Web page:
France's only home-grown manufacturer of large wind turbines, Jeumont SA, has begun mass production of its first model, the J48. The company is hoping the technology behind this 750 kW machine will enable it to grab a large share of the domestic market when the building of wind farms begins in earnest in France (as expected) over the next twelve months. Jeumont plans to move immediately into export and simultaneously develop larger turbines.
Jeumont was new to wind when it started designing the turbine in 1997, but it is determined not to join the ranks of large companies that have tried to enter the industry but failed, including Boeing, Westinghouse and MAN. Jeumont executives point to a number of factors in favour of success. The growth potential of the home market promises a huge demand for turbines and as a French company, Jeumont's local business knowledge gives it an advantage over established foreign manufacturers even though it has had to catch up with technology.
To enter the market and stay in it will require sustained investment. Jeumont could hardly have a stronger industrial base: it is a subsidiary of multi-national nuclear energy group Framatome ANP, which is part of the new, partly state-owned Areva nuclear group. Jeumont's core business is in electromechanical engineering for nuclear power plants, navy ships and submarines, and industrial energy production. It also builds superconductor magnets.
Wind turbines are smaller than most of the machines Jeumont is used to making, such as 50 MW generators for gas-fired power stations. But they are seen as an integral part of the product range. Semi-built wind turbine nacelles now occupy a bay of the Jeumont factory near the Franco-Belgian border, adjacent to a bay of fittings destined for nuclear power stations. "It is not a paradox in France that the nuclear industry is promoting the wind energy," explains Jeumont's Yves Duretz. "Both nuclear energy and wind energy are clean energy. We think of them as complementary."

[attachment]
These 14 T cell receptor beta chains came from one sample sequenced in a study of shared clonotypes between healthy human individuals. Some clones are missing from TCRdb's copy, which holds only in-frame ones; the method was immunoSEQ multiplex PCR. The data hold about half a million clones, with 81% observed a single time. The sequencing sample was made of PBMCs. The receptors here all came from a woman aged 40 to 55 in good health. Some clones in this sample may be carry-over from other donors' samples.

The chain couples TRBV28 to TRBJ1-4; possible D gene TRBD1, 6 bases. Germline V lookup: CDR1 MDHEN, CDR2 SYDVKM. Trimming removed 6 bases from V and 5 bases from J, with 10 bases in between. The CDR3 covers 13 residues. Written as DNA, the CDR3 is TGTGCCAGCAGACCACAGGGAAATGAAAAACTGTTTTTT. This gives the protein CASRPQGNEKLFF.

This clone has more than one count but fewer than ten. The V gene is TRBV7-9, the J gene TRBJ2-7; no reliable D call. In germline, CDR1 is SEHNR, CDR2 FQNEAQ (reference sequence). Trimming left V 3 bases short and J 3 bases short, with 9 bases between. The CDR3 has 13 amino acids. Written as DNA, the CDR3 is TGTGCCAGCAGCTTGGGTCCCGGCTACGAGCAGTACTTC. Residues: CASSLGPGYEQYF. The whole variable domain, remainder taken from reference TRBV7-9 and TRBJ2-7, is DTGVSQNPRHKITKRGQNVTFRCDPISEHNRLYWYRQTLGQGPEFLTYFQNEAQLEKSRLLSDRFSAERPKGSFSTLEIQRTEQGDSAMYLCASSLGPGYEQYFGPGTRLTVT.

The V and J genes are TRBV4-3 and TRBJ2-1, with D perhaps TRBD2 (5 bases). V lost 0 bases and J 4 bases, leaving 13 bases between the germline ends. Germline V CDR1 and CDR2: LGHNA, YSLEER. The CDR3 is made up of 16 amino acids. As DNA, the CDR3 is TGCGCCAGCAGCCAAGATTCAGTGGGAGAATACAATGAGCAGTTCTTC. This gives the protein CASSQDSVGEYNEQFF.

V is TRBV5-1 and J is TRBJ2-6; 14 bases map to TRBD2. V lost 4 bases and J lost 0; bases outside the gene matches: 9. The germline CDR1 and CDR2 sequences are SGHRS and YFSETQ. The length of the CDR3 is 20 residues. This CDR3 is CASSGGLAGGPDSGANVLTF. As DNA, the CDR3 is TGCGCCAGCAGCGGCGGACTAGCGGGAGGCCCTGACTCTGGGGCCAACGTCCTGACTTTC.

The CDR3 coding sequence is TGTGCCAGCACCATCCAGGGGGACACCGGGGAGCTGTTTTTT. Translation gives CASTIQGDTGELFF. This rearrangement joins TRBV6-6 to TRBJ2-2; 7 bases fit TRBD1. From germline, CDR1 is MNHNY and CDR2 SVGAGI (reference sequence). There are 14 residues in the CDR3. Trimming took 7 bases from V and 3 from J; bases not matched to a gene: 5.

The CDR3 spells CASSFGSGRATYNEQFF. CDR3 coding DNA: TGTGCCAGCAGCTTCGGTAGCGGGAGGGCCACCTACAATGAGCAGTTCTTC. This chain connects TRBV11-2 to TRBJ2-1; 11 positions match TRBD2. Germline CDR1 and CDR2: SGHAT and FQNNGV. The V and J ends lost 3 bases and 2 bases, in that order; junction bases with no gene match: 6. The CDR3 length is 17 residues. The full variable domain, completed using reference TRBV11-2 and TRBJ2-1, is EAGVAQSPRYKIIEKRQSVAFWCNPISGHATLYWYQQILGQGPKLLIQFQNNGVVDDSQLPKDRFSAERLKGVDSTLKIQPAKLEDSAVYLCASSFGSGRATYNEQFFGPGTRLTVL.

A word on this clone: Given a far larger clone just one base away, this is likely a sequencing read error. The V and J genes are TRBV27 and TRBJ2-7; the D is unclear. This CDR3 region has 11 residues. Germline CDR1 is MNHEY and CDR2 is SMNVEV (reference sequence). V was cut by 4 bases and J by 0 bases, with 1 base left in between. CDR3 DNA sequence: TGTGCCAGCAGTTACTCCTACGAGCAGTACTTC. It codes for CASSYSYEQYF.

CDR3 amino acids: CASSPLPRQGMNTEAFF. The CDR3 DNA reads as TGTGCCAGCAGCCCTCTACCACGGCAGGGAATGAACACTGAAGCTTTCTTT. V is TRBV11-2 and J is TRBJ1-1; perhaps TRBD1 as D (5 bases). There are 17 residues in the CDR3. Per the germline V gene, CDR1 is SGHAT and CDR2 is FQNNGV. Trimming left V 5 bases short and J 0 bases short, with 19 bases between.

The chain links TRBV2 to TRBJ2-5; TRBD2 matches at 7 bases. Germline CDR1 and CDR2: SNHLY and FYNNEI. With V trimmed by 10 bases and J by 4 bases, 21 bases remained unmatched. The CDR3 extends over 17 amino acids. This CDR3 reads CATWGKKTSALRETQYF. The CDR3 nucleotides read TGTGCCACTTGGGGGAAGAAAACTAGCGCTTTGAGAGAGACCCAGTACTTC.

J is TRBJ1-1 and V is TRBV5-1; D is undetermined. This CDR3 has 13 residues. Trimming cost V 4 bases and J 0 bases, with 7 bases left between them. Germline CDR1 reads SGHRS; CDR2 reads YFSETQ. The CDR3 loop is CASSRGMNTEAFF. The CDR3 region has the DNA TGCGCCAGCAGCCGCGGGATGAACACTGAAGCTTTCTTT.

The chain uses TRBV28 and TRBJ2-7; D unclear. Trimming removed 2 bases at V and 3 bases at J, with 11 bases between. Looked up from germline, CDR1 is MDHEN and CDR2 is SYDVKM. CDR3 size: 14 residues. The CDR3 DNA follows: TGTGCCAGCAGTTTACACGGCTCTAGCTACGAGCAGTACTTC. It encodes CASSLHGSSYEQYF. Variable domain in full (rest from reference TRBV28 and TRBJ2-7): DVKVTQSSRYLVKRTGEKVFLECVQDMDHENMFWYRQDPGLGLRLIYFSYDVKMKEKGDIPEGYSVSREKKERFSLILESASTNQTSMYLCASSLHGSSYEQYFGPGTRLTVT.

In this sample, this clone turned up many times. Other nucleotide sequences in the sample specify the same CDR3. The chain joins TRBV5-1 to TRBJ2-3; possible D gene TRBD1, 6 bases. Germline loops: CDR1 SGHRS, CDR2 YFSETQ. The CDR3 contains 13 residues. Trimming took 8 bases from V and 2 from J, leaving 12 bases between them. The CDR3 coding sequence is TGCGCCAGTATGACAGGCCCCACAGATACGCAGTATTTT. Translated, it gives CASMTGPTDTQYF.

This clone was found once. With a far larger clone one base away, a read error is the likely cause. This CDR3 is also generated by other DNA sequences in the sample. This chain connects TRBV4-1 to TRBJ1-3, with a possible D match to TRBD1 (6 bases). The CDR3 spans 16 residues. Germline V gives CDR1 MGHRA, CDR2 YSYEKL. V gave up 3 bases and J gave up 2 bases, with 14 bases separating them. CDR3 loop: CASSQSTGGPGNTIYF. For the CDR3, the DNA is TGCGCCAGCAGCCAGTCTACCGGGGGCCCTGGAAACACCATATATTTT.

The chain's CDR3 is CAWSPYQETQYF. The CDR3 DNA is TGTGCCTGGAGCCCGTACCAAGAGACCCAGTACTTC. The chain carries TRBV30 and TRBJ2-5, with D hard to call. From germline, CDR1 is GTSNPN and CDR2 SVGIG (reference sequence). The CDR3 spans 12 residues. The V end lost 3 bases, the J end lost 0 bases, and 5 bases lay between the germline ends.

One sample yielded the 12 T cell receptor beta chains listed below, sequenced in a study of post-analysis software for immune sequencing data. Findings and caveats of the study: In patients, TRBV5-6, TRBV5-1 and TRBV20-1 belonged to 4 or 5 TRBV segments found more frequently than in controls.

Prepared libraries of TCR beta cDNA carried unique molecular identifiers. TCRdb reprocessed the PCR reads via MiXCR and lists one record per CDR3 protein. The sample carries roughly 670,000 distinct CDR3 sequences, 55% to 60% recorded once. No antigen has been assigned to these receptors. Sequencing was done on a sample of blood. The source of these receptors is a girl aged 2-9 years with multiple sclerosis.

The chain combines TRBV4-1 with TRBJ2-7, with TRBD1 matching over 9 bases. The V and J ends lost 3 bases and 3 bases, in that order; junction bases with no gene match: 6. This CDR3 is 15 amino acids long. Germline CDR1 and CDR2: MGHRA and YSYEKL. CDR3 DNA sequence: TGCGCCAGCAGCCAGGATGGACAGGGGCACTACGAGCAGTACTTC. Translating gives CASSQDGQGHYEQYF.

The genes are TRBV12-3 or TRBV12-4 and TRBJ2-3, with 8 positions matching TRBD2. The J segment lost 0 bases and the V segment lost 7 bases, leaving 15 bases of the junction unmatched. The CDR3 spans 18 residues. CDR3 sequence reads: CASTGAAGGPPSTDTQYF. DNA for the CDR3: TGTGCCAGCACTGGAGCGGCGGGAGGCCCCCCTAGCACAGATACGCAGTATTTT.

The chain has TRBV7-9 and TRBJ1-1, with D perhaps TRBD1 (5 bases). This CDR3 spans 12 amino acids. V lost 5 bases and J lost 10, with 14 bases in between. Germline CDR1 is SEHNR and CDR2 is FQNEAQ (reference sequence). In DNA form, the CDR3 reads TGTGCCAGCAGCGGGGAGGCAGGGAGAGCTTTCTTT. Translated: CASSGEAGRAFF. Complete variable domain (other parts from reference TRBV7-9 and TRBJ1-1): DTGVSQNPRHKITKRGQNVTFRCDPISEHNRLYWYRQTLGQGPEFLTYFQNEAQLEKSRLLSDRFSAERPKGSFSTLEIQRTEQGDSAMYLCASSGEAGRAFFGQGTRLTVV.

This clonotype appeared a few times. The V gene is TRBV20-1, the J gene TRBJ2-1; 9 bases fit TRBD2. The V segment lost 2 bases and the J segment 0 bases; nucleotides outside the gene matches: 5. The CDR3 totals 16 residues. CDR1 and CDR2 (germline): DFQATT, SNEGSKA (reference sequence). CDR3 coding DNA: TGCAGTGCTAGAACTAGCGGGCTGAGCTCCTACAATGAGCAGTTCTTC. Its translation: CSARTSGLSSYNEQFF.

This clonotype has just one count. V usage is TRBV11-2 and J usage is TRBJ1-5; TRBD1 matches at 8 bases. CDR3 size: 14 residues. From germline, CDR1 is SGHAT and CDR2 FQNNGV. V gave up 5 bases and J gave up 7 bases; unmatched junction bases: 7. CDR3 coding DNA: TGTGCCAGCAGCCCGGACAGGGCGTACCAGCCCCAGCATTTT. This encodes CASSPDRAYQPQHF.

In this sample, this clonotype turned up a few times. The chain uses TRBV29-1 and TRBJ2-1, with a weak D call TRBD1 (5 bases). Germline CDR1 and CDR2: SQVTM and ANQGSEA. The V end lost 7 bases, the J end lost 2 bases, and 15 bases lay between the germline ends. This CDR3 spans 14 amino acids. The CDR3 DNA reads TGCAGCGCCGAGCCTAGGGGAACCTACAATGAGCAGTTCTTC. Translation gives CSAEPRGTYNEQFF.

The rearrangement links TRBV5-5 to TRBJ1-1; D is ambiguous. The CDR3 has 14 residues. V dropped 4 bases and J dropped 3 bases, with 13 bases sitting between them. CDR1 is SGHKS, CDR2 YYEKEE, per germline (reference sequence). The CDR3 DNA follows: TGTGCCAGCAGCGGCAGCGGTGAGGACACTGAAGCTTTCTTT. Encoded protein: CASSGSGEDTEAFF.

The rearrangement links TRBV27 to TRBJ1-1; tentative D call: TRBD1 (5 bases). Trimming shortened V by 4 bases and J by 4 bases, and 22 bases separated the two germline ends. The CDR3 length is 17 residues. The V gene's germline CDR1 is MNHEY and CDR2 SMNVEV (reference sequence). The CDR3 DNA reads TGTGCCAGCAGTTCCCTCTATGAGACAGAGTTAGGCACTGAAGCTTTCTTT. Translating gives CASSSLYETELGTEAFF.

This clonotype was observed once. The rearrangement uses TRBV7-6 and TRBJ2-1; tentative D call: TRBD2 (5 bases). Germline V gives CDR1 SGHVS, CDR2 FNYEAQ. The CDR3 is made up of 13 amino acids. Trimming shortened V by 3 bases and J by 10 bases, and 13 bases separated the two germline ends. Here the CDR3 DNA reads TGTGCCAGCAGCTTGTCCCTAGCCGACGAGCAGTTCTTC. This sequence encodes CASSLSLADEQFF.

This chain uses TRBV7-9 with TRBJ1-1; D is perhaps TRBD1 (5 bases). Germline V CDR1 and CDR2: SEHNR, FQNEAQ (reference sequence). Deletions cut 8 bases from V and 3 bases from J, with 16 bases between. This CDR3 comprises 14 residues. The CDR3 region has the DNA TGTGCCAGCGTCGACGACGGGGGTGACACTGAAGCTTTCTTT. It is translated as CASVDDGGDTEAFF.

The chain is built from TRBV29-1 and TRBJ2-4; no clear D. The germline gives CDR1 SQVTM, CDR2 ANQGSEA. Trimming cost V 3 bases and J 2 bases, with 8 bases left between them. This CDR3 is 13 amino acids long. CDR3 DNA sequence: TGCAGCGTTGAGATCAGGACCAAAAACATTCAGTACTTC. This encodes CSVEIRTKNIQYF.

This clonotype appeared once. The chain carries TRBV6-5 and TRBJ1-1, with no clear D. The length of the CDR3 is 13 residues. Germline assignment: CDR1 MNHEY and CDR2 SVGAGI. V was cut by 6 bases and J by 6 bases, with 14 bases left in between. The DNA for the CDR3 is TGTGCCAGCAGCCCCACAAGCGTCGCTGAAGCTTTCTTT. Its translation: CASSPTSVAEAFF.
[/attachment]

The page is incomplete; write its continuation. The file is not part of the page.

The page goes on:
The company sees wind as a natural (and highly profitable) application of its existing technology. The Jeumont turbine uses a direct drive generator running at the same speed as the rotor blades. It claims several technological advantages over its competitors for the variable speed, stall controlled technology. By eliminating the gear box, efficiency is increased while reducing the time and cost of maintenance; and the use of permanent magnets reduces the size of the generator by 40% making for a smaller nacelle than would otherwise be needed in a direct drive machine. The turbine is designed to be modular, making parts easy to manufacture under licence in other countries and it can be produced in versions suited to different climatic or geographical requirements, especially for use offshore.
Jeumont was prompted to look at wind turbine manufacture by the French government's EOLE 2005 program to promote wind energy. The signs in the late 1990s indicated the government's commitment to a strong renewables policy. Jeumont made the decision to go straight for a medium sized turbine. "We started at 750 kW," says Duretz. "We were not interested in starting with lower range because we were using direct drive."
Jeumont makes an interesting contrast with the other main French turbine manufacture, Vergnet. While Jeumont is a newcomer with huge research and development resources to enable it to perfect large machines and attract volume sales, Vergnet has much longer experience in the field but has chosen to stay specialised in small turbines. The two are complementary players in the new French market and unlikely to come into direct competition.
A research program paid for by Jeumont, the EU Thermie program, the regional government of Nord Pas-de-Calais and the French environmental agency, ADEME, led to the production of the first J48 prototype. It was erected at Widehem near Dunkirk in 1999. Later, five more turbines were installed on the site which straddles the A16 motorway south of Boulogne. The J48 reached cloning stage in 2001.
Jeumont's transition from nuclear and conventional energy to renewables is being watched with scepticism by some long standing wind campaigners in France. Initially there were doubts about the technical and economic viability of Jeumont's turbine because of the company's lack of experience with renewables. Some leading wind farm developers were reluctant to back a new product whiich was still undergoing trials, preferring to plump for well-proven turbines built by foreign manufacturers.